Gilbert also authored a volume about the single-worst single-day battle in the history of the British Expeditionary Force: The Somme: Heroism and Horror in the First World War. The July 1916 battle of the Somme saw more men slaughtered in a 24-hour period than ever before. From a very different perspective, Christopher Duffy also covered the Somme in his hugely interesting and entertaining Through German Eyes: The British & The Somme 1916. Duffy had access to Bavarian and other German military archives and unearthed insights into what the German "Jerrys" thought about the British "Tommies" whom they were fighting. Many Germans held their British counterparts in condescending contempt as the "poor little men of a diseased civilization." Time and again, in the amusing records Duffy found, the German interrogators, confronted with British prisoners of war, could not believe that the former might lose the war to the latter's army of men of "crooked legs, rickety, alcoholic, degnerate, ill-bred, and poor to the last degree."

It is hard, in reading of the Somme, not to think that Alan Clark's famously controverted description of the generals, at the Somme and elsewhere, was correct: they were a bunch of donkeys--unthinking, unfeeling generals who unimaginatively and callously threw millions of men into a mass slaughter--cannon fodder--for mere yards of ground gained, lost, and re-gained over four years.

Frustration with such lack of progress in trench warfare gave rise, of course, to the infamous Dardanelles campaign for which Churchilll has often been blamed, as he certainly was at the time. But most historians now recognize that Churchill was one important, but by no means solitary or singular, figure in this campaign. The First Sea Lord John Fisher and the Secretary of War Lord Kitchener were also heavily involved. This infamous Gallipoli campaign sought to force passage through the Dardanelles, capture Constantiople, open the Black Sea to the Russians, drive Turkey out of the war, and then sail up the Danube to outwit the Germans on their own turf when they could not be defeated on land in France--and doing all this, of course, with the Royal Navy, then the world's strongest, and thus outwitting the formidable German Army. For complicated reasons, that battle failed though it was in some respects a close-run thing--though the Western powers did not know it at the time. One recent, though not entirely satisfactory, treatment of this failed campaign is Graham Clews's Churchill's Dilemma: The Real Story Behind the Origins of the 1915 Dardanelles Campaign.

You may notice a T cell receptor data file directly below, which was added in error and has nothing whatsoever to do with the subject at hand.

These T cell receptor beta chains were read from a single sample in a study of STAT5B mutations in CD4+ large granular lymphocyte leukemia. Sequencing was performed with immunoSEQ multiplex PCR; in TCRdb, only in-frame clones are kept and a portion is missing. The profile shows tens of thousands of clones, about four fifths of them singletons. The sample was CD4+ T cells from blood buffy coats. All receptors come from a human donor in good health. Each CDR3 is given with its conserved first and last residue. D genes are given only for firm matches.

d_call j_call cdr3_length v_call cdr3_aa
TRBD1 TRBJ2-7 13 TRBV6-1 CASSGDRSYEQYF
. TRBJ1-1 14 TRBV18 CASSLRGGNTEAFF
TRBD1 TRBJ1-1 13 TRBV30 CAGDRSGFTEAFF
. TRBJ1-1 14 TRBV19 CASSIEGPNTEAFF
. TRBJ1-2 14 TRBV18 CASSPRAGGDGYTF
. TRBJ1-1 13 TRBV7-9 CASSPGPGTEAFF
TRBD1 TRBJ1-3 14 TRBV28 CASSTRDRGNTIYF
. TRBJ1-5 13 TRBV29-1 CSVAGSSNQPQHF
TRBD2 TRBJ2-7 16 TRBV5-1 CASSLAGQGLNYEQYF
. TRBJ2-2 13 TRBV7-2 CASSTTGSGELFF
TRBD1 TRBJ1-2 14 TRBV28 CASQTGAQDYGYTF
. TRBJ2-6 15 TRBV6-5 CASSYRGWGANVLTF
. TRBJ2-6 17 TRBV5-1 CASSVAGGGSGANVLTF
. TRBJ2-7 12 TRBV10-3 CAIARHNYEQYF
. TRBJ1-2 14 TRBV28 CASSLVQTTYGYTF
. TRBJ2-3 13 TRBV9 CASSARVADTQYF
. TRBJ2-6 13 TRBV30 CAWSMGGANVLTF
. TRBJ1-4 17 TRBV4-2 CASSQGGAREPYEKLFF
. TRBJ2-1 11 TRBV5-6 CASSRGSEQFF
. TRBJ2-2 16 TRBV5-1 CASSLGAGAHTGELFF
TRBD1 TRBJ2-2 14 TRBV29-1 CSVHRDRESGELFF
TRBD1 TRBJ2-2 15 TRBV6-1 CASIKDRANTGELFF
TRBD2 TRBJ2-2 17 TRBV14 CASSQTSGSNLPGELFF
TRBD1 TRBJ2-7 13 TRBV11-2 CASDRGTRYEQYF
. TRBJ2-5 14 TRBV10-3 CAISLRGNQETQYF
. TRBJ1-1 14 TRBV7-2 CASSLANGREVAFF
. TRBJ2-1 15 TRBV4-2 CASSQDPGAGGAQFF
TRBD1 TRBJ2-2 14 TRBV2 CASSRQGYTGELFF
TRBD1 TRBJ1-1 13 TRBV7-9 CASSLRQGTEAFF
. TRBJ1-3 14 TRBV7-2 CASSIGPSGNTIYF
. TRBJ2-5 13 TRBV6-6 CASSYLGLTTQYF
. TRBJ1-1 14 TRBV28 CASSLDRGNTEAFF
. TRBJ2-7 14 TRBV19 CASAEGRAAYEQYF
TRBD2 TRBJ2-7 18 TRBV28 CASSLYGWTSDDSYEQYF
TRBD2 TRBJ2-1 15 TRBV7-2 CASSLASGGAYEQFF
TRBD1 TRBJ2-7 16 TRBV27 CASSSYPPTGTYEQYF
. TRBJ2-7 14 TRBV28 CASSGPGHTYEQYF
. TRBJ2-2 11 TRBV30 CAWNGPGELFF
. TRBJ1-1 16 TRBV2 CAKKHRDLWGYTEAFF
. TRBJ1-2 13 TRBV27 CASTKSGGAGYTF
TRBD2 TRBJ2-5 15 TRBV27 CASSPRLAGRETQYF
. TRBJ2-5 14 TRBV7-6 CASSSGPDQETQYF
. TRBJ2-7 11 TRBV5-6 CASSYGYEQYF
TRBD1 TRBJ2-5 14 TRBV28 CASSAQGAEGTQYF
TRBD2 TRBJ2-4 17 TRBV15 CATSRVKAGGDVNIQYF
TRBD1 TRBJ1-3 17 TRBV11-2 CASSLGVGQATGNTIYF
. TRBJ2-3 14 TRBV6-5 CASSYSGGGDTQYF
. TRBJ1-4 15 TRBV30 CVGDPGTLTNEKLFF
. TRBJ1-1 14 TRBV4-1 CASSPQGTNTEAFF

Sadly, as we all know and can admit--unless you live in Turkey--the war was one atrocity piled on another, and for Eastern Christians the worst of these occurred in Armenia in 1915 (though hundreds of thousands of Armenians had suffered and been killed at Muslim hands for many centuries before that). About that country's genocide we have had many books over the last decade or so. Of these, several are very good, including Peter Balakian's The Burning Tigris: The Armenian Genocide and America's Response.

Other solid studies include Armenian Golgotha by Grigoris Balakian; and A Shameful Act: The Armenian Genocide and the Question of Turkish Responsibility by Taner Akcam, who has also authored  The Young Turks' Crime against Humanity: The Armenian Genocide and Ethnic Cleansing in the Ottoman Empire. Akcam was actually born in Turkey, and this second book is important for its access to, and publishing of, hitherto unknown archival documents from the Ottomans.

One other person to mention: Donald Bloxham is a leading scholar of genocide, and in 2007 published The Great Game of Genocide: Imperialism, Nationalism, and the Destruction of the Ottoman Armenians.
Finally, for those interested in audiovisual presentations, useful in the classroom, we have The Armenian Genocide - The Critically Acclaimed PBS Documentary by Andrew Goldberg.

Finally, for recent books in the new discipline of genocide studies, see the many books published by Routledge Press.